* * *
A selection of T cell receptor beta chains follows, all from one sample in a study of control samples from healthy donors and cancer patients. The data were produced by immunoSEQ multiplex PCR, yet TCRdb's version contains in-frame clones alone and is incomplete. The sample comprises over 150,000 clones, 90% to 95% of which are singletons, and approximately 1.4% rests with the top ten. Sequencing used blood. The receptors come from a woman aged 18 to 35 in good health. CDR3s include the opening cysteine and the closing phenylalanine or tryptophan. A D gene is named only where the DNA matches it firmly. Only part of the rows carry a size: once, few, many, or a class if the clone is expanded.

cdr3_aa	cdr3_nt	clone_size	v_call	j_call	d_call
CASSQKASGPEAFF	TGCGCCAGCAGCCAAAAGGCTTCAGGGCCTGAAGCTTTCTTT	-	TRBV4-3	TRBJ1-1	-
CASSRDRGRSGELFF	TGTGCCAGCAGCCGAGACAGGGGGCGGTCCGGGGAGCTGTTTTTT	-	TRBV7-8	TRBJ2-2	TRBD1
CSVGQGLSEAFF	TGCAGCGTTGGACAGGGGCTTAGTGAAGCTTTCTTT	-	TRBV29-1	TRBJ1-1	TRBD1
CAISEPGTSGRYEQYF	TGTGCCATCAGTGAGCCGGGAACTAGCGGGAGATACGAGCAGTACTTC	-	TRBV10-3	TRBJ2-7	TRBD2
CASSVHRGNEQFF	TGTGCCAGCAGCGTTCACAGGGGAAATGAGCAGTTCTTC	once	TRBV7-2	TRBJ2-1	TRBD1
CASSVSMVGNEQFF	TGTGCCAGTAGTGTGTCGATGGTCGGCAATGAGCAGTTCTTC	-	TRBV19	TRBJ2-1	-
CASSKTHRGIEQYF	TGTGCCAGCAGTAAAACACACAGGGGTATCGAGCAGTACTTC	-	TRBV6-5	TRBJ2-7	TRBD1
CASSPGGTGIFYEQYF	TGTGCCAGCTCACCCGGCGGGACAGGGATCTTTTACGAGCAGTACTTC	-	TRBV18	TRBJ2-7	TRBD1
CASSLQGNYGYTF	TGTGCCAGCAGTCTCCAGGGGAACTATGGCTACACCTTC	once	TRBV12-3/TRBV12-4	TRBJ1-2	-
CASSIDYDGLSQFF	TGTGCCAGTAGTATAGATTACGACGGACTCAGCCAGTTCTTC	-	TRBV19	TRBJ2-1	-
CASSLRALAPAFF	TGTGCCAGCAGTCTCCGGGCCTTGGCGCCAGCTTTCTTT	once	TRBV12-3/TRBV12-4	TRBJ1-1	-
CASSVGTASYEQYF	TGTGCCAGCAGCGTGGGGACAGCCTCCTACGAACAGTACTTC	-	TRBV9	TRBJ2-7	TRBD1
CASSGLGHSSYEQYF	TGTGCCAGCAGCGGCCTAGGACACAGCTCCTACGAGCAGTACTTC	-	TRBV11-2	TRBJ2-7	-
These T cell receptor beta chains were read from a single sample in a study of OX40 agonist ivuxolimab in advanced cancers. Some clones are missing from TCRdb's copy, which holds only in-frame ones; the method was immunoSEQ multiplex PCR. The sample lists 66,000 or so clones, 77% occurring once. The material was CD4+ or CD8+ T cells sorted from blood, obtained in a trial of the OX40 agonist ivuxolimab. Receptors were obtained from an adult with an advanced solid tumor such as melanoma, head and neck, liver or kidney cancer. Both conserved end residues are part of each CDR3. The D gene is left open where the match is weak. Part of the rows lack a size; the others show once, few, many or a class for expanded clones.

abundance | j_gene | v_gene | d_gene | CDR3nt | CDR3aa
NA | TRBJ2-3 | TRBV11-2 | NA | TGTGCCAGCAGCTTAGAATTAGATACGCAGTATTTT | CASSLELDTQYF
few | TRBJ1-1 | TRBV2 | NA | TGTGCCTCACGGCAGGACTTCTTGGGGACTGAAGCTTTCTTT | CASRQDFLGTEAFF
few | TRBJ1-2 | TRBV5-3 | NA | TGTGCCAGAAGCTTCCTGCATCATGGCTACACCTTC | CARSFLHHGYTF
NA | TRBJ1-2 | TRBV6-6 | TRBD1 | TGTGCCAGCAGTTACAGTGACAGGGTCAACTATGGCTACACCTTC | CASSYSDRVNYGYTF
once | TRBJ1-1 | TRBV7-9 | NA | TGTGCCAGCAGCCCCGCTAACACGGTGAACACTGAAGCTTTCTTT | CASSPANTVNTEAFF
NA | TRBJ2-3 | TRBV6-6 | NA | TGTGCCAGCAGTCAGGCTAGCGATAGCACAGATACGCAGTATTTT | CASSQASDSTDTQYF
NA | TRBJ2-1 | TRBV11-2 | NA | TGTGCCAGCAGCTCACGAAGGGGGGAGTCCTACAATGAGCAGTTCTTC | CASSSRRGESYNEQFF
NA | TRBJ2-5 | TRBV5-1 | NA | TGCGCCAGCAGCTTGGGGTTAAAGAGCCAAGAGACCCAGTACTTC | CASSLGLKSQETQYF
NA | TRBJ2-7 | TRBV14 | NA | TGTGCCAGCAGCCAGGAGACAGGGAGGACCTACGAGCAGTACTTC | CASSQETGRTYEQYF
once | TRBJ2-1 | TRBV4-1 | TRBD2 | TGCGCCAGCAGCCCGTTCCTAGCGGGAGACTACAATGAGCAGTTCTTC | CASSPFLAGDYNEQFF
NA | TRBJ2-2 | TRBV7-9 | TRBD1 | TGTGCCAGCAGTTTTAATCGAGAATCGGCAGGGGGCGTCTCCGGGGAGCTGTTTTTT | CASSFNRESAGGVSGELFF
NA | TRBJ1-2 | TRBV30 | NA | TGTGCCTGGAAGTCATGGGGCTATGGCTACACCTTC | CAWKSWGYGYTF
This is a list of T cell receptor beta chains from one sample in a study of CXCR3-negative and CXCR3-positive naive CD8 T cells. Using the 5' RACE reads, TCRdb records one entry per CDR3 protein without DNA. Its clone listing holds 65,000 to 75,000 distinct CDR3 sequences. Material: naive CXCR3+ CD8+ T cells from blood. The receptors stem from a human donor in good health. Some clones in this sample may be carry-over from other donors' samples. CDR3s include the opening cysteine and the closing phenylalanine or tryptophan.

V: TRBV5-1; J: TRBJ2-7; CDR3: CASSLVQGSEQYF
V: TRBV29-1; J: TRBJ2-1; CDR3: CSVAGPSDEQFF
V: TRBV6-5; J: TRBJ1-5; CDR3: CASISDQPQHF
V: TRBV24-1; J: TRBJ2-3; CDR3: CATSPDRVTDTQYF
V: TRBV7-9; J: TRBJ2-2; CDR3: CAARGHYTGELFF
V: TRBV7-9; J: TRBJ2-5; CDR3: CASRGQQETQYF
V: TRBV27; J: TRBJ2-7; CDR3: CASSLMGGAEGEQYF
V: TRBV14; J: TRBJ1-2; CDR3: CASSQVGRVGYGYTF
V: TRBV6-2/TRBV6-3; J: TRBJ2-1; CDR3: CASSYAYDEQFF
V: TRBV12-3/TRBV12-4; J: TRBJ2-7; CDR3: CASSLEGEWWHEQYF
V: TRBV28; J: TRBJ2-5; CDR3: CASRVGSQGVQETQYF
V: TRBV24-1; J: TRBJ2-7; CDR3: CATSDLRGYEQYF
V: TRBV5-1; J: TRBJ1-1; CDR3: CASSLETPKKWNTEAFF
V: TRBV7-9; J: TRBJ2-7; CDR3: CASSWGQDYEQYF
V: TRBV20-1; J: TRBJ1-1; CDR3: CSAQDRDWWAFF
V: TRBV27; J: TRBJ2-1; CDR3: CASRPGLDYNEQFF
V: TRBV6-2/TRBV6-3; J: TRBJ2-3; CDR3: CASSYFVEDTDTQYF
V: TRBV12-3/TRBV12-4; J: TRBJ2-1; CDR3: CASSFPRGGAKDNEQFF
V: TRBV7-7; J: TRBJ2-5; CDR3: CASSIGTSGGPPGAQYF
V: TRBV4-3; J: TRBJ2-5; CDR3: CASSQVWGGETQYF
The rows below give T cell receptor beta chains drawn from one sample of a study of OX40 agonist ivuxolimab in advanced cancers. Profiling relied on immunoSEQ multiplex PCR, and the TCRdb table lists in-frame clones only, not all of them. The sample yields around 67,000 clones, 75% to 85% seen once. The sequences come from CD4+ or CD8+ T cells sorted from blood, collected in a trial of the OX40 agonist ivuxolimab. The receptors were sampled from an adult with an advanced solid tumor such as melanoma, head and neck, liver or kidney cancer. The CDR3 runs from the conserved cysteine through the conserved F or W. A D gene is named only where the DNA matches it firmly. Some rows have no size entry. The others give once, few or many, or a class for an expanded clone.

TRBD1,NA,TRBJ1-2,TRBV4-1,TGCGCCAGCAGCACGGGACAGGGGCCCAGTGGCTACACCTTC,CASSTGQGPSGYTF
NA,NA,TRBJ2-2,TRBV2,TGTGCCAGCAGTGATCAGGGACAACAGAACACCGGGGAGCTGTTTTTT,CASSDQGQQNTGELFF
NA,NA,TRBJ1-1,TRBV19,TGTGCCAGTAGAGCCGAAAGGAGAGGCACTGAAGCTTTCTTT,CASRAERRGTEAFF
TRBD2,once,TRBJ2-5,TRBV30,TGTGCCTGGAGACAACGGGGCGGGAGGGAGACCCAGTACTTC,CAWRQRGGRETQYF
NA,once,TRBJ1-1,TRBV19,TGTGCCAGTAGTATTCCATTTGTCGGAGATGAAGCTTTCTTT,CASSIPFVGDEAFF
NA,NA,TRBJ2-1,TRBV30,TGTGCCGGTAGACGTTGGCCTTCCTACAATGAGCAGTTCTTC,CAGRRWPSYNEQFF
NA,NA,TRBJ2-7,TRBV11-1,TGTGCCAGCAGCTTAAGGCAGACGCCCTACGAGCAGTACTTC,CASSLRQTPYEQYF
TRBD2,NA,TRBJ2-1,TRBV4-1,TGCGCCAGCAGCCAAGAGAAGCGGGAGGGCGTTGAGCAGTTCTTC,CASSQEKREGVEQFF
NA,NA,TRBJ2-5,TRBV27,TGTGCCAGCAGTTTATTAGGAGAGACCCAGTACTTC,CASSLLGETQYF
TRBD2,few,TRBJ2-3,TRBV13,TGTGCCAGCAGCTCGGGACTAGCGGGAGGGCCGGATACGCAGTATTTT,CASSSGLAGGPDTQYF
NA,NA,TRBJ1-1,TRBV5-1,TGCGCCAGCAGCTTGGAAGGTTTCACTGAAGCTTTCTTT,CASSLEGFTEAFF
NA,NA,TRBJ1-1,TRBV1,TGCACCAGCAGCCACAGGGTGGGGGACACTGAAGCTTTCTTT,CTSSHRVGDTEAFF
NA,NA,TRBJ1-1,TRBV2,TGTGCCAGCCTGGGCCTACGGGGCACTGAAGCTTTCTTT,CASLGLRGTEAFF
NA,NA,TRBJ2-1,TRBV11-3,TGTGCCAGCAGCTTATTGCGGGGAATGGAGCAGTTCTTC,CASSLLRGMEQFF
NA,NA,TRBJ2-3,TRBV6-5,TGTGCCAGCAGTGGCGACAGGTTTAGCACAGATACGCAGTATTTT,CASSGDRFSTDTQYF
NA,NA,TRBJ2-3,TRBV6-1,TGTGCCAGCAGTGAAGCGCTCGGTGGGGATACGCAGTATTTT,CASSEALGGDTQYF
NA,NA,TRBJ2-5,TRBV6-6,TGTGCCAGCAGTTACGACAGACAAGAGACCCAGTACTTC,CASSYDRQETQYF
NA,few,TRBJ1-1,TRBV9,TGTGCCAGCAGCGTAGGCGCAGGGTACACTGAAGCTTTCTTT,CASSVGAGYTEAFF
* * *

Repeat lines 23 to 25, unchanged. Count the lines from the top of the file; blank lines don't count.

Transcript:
NA | TRBJ2-3 | TRBV6-6 | NA | TGTGCCAGCAGTCAGGCTAGCGATAGCACAGATACGCAGTATTTT | CASSQASDSTDTQYF
NA | TRBJ2-1 | TRBV11-2 | NA | TGTGCCAGCAGCTCACGAAGGGGGGAGTCCTACAATGAGCAGTTCTTC | CASSSRRGESYNEQFF
NA | TRBJ2-5 | TRBV5-1 | NA | TGCGCCAGCAGCTTGGGGTTAAAGAGCCAAGAGACCCAGTACTTC | CASSLGLKSQETQYF